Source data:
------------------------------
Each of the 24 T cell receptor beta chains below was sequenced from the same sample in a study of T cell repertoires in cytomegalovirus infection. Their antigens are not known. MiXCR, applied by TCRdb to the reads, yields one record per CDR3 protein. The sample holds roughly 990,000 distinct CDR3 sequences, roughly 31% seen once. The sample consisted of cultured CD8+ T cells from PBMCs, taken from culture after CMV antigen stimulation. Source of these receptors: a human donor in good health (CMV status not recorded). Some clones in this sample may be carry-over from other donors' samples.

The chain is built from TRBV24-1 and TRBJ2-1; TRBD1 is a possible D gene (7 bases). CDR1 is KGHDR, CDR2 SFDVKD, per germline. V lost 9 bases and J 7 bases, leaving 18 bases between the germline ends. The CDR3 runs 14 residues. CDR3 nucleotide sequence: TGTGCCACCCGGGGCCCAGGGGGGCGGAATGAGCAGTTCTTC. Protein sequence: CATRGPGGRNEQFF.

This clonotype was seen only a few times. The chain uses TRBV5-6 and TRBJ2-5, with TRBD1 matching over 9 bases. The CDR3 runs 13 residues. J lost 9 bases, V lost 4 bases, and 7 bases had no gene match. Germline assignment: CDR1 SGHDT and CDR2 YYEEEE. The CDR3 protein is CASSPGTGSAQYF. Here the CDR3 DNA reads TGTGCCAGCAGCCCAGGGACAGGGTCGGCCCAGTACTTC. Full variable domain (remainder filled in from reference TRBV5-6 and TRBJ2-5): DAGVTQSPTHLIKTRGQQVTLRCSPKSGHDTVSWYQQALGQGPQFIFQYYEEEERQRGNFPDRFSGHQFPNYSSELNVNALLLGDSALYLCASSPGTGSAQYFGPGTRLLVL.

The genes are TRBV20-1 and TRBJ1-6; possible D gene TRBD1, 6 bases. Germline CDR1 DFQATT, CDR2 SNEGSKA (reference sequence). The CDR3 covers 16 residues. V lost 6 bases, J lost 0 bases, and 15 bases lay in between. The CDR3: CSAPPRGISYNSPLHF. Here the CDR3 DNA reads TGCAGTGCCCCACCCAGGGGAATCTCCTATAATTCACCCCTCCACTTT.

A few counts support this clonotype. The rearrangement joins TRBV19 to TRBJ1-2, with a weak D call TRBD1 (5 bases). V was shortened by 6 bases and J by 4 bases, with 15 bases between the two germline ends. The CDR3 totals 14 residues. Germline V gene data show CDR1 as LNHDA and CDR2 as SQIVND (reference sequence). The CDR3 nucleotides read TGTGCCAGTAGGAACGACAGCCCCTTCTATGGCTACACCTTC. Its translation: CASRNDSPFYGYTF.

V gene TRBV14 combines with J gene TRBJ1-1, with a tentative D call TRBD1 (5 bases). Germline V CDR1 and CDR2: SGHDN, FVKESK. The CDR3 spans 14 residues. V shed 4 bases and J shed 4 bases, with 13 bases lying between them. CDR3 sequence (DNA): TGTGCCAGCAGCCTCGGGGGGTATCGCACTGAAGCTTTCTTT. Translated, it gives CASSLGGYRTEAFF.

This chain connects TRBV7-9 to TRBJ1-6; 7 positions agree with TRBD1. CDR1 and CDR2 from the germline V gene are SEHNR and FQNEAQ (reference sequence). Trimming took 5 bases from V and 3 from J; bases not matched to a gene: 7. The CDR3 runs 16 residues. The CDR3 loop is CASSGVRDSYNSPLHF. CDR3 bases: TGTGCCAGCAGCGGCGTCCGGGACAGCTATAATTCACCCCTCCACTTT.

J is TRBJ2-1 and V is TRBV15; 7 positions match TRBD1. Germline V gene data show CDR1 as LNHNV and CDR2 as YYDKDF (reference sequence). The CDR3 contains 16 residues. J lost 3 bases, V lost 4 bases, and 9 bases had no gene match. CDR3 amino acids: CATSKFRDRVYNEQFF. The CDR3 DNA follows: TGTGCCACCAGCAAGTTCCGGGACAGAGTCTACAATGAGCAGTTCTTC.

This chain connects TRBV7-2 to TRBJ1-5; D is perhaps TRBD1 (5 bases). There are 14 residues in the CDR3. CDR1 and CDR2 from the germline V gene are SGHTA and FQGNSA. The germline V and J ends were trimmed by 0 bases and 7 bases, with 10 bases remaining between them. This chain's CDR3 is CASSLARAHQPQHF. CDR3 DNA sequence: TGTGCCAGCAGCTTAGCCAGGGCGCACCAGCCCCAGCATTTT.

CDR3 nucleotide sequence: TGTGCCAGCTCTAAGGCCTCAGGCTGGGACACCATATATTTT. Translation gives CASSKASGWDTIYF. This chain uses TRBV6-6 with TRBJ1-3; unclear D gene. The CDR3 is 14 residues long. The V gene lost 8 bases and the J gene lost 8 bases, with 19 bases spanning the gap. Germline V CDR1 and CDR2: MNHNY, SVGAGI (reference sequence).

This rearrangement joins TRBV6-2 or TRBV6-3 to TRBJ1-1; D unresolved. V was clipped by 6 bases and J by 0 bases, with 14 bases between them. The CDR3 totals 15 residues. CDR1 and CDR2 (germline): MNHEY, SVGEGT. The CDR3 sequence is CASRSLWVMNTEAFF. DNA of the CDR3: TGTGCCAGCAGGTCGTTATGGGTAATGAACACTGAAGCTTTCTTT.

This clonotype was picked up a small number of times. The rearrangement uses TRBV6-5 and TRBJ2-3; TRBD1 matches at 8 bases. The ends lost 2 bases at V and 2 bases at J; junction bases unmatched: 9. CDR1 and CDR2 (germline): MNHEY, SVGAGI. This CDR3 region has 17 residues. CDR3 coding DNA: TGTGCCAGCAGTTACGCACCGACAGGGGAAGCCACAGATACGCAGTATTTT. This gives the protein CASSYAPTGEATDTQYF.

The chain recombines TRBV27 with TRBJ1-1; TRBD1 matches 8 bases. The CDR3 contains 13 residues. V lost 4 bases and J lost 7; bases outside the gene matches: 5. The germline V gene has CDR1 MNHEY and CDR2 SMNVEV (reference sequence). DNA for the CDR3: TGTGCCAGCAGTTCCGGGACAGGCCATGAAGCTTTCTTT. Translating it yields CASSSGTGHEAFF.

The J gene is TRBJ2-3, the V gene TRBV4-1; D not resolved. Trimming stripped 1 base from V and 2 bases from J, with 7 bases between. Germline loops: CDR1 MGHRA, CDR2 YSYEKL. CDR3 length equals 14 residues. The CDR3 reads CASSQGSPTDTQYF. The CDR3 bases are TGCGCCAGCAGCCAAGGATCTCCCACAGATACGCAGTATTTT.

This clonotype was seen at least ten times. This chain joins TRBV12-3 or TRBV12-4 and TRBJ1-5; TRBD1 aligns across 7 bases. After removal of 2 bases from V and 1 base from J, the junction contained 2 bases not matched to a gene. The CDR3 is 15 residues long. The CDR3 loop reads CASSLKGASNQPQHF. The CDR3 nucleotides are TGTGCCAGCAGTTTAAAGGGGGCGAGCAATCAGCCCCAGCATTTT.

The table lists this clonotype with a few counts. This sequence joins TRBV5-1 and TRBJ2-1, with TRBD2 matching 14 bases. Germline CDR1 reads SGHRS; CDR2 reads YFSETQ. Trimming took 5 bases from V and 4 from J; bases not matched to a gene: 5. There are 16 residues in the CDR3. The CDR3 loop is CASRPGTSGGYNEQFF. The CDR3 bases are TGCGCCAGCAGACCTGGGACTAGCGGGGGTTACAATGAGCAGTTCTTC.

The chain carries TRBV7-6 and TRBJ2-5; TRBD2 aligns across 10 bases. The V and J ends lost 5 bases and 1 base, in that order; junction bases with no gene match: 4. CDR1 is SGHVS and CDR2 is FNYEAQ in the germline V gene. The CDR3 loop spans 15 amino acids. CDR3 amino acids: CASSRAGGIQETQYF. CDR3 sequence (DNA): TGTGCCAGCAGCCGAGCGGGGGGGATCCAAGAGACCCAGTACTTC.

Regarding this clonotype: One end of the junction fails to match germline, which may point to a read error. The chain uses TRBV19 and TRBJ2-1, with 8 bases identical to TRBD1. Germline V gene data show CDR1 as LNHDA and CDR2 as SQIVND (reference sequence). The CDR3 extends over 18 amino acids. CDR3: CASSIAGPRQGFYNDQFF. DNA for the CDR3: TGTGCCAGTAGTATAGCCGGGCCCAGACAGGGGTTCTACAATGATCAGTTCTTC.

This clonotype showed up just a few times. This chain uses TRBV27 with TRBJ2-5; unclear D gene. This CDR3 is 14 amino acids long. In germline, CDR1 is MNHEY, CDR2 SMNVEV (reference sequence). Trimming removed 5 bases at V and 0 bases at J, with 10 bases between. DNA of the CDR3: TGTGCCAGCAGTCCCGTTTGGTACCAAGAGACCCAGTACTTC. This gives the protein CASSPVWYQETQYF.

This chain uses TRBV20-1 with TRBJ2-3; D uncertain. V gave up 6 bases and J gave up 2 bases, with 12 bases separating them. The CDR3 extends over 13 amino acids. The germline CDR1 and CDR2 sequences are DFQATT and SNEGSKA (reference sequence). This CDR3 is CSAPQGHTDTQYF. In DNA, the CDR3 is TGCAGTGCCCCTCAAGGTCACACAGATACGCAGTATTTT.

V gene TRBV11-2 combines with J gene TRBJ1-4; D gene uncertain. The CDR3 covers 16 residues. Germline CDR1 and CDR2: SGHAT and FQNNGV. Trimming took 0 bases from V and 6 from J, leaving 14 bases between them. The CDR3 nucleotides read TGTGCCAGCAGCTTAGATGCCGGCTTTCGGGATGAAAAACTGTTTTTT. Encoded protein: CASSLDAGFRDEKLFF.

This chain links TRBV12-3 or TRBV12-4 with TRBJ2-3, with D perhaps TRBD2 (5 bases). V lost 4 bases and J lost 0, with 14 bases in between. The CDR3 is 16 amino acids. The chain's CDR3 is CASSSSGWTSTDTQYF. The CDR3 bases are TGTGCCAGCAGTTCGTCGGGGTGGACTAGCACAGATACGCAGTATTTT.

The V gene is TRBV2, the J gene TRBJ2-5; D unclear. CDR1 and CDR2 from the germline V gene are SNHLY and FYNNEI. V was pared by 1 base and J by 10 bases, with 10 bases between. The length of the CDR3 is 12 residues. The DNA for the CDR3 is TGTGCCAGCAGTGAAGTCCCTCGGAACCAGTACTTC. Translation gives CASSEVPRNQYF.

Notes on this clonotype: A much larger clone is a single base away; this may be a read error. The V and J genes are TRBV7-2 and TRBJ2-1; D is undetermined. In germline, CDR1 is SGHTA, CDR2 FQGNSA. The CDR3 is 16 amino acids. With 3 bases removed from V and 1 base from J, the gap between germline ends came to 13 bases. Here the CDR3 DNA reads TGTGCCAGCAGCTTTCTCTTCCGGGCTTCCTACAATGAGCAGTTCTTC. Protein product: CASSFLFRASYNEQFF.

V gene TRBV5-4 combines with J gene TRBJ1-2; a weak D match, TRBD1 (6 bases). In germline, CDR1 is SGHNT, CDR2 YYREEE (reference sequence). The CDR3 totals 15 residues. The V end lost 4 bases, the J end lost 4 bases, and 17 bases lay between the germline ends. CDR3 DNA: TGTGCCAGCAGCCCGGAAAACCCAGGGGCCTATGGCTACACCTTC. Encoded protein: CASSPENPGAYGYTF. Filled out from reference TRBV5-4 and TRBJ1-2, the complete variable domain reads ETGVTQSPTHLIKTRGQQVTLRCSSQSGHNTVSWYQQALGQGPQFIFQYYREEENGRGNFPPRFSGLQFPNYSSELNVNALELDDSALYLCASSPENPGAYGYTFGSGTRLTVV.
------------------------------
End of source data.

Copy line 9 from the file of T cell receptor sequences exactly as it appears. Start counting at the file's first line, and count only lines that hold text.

This chain connects TRBV7-2 to TRBJ1-5; D is perhaps TRBD1 (5 bases). There are 14 residues in the CDR3. CDR1 and CDR2 from the germline V gene are SGHTA and FQGNSA. The germline V and J ends were trimmed by 0 bases and 7 bases, with 10 bases remaining between them. This chain's CDR3 is CASSLARAHQPQHF. CDR3 DNA sequence: TGTGCCAGCAGCTTAGCCAGGGCGCACCAGCCCCAGCATTTT.